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College of Medicine Alumni Magazine - Spring/Summer 2017 Gut Instincts in Obesity Research

Neurons and Green Synapses

The obesity epidemic is a notoriously complex problem that has confounded researchers for decades, but Nicholas V. DiPatrizio, PhD '08, has uncovered a promising new connection. His findings suggest that the body's lipid messengers in the gut, known as the endocannabinoids, signal the brain to seek out fat-rich foods — and that too much of this signaling results in the addiction-like behavior of compulsive overeating.

More than two-thirds of adults in the United States are overweight or obese, and associated diseases and conditions cost the health care system between $147 billion and $210 billion per year. "We know this is a significant problem, but we also know it's not about one system of the body," says DiPatrizio, assistant professor of biomedical sciences at the University of California Riverside School of Medicine.

Nicholas V. DiPatrizio, PhD '08

Nicholas V. DiPatrizio, PhD '08

Research has shown that humans and other mammals adaptively gravitated toward fat-rich foods for survival in the wild. Yet in our contemporary world with its industrialized food system, high-caloric foods require little energy expenditure to obtain. The continued instinctive drive to eat them is a major factor in the obesity epidemic.

DiPatrizio's work focuses on the endocannabinoids, a group of lipid signaling molecules in the body that moderate numerous physiological processes. The endocannabinoids are naturally released chemicals that activate cannabinoid receptors throughout the body, which, as their name suggests, are also activated by marijuana. It is at the site of this system that a link between overeating and drug abuse may be made.

Synaptic transmission, human nervous system. 3d rendering

 As neuroscientists, we tend to be very brain-centric but there is a body attached to the brain, and I wanted to understand how it regulates feeding and sensory signaling. 

Understanding Food as a Drug

"The brain regions that are activated by overeating are those similar to the regions activated by drugs of abuse," DiPatrizio says. "So it's likely that the drugs actually highjack a natural reward system in the body that was a survival mechanism for eating."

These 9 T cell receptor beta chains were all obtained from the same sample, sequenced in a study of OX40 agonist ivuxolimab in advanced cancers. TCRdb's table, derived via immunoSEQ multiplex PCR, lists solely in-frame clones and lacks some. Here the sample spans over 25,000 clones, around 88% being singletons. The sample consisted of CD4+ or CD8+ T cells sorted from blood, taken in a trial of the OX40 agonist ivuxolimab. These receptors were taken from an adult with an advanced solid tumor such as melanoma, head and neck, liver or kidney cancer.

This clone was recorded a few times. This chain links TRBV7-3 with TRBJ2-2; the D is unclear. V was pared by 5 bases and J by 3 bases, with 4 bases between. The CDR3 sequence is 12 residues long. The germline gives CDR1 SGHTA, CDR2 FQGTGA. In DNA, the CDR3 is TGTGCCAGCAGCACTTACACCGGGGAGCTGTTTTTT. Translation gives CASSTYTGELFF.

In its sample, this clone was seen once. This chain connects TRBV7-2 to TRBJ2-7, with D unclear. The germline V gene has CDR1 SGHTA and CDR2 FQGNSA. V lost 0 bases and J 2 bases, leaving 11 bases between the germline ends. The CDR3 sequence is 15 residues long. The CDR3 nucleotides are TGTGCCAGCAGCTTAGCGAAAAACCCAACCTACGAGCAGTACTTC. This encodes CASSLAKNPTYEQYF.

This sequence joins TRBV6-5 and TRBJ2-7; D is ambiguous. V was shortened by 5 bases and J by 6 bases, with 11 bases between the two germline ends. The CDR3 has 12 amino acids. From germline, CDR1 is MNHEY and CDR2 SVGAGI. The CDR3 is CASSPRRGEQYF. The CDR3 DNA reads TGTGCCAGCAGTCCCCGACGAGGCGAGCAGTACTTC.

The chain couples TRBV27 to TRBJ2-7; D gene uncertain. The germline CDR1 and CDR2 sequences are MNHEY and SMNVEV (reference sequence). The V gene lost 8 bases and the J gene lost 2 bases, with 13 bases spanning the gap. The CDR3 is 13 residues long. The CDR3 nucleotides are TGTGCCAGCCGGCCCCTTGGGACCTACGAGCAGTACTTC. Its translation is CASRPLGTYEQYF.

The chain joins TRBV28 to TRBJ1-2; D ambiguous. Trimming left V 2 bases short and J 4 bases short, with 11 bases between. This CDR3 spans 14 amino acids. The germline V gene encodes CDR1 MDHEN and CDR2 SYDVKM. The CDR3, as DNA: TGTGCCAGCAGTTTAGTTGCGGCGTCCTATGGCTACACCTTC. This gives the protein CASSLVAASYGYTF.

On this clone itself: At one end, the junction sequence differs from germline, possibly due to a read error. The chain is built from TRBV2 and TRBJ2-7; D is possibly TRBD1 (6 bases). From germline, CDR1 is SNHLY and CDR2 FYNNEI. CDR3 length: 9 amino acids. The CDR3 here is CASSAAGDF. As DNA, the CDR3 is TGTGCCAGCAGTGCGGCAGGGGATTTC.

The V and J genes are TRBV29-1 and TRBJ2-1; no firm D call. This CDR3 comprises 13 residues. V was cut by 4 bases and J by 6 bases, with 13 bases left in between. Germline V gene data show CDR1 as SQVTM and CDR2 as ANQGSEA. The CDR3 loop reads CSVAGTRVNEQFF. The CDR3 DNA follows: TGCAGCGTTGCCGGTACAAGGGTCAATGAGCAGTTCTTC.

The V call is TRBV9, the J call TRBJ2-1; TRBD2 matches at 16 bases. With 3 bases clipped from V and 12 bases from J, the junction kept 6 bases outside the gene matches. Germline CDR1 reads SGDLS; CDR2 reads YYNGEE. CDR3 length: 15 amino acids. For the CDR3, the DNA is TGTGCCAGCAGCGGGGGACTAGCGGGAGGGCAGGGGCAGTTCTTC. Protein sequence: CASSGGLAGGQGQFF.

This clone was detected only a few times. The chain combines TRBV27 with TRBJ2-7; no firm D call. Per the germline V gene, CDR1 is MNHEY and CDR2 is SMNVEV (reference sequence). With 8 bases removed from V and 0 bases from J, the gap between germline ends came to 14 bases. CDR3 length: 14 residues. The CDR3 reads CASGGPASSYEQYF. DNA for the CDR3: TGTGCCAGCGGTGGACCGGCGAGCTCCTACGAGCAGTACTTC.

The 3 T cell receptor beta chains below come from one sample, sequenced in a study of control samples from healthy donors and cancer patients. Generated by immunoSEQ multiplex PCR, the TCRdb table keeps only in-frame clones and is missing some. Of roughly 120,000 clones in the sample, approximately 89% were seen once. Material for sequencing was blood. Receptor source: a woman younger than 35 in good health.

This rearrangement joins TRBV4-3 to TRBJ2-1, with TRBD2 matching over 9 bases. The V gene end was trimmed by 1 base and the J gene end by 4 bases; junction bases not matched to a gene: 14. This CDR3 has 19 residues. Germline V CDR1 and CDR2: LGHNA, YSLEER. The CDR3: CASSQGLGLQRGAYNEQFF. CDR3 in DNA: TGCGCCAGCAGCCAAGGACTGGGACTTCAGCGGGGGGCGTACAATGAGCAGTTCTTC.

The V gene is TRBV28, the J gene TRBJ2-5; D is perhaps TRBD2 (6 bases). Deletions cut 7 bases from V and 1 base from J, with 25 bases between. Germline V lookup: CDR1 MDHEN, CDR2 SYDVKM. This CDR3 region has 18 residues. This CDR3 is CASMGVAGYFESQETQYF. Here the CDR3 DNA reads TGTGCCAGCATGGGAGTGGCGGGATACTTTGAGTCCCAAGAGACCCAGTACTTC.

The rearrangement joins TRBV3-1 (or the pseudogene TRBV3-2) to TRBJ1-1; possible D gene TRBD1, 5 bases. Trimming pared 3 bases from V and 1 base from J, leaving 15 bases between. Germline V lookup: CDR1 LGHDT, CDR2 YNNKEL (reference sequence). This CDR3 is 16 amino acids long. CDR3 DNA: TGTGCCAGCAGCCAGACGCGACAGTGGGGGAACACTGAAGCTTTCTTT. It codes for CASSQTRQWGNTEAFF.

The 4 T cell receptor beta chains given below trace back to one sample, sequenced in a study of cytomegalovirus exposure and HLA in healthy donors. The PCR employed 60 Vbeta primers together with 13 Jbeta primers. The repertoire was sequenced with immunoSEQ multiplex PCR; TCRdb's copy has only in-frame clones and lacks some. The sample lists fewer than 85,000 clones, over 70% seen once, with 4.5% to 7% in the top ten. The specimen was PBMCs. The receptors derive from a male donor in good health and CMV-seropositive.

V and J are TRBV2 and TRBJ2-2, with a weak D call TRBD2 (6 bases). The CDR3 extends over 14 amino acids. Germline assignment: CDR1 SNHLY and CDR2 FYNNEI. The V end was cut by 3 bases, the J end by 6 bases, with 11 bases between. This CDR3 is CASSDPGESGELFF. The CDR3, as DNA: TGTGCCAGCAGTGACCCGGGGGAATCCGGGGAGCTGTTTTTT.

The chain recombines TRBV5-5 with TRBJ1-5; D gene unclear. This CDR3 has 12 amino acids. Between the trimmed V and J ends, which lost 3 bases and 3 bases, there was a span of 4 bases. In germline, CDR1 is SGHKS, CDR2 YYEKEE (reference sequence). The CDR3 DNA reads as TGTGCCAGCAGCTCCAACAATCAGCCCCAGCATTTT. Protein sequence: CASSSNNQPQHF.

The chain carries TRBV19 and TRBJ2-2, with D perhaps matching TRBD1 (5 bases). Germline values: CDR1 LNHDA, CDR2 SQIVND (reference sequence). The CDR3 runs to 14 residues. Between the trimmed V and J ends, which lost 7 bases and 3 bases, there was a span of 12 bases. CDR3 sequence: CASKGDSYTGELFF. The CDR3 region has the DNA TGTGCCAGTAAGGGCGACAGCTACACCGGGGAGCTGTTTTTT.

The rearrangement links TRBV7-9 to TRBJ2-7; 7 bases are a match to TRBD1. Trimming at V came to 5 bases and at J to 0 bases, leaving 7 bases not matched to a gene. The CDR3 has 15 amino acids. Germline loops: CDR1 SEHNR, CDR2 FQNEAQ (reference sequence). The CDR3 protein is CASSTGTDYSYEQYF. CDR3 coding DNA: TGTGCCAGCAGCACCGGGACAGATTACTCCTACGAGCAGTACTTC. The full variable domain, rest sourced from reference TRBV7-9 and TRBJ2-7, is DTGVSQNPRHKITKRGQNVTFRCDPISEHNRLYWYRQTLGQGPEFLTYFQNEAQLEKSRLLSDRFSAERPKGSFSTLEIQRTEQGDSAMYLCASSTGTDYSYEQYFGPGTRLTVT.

DiPatrizio first became interested in the endocannabinoid system as a psychology major at Temple University, when he worked in a pharmacology lab to study the body's interactions with cannabis. Later, as a graduate student at Drexel College of Medicine, he approached Kenny Simansky, PhD, now vice dean for research, who was conducting studies about serotonin, opioids and food reward. Seeing a logical connection, DiPatrizio pitched him the idea of looking at endocannabinoids in the brainstem and their impact on eating patterns.

"As we train doctoral students we believe it's important to let them drive the research. When he came to me with this idea that perfectly fit into the overall purpose of my lab, I just thought it was terrific," Simansky says.

DiPatrizio regards that opportunity as the true beginning of his career. "I credit Dr. Simansky with really challenging me to think critically and rigorously. Without him, I would not have my own laboratory today."

During their collaboration, they observed rodents' eating patterns, and discovered that the endocannabinoid system in the brainstem in fact regulates neurotransmission from the oral cavity. That finding, and coursework in pharmacology and molecular biology at the College of Medicine, helped DiPatrizio think across disciplines, creating an important foundation for his future study.

Synaptic transmission

 If you can remotely control the urge to overeat food from the periphery, then you can reduce the probability of obesity. It's very exciting. 

Following the Signals

After he completed his PhD in neuroscience at Drexel, DiPatrizio furthered his research at the University of California Irvine School of Medicine, broadening the focus to encompass an even more integrative approach. "At that point I became interested in looking at how the endocannabinoid system integrates with the brain information from other organs in the periphery. As neuroscientists, we tend to be very brain-centric but there is a body attached to the brain, and I wanted to understand how it regulates feeding and sensory signaling."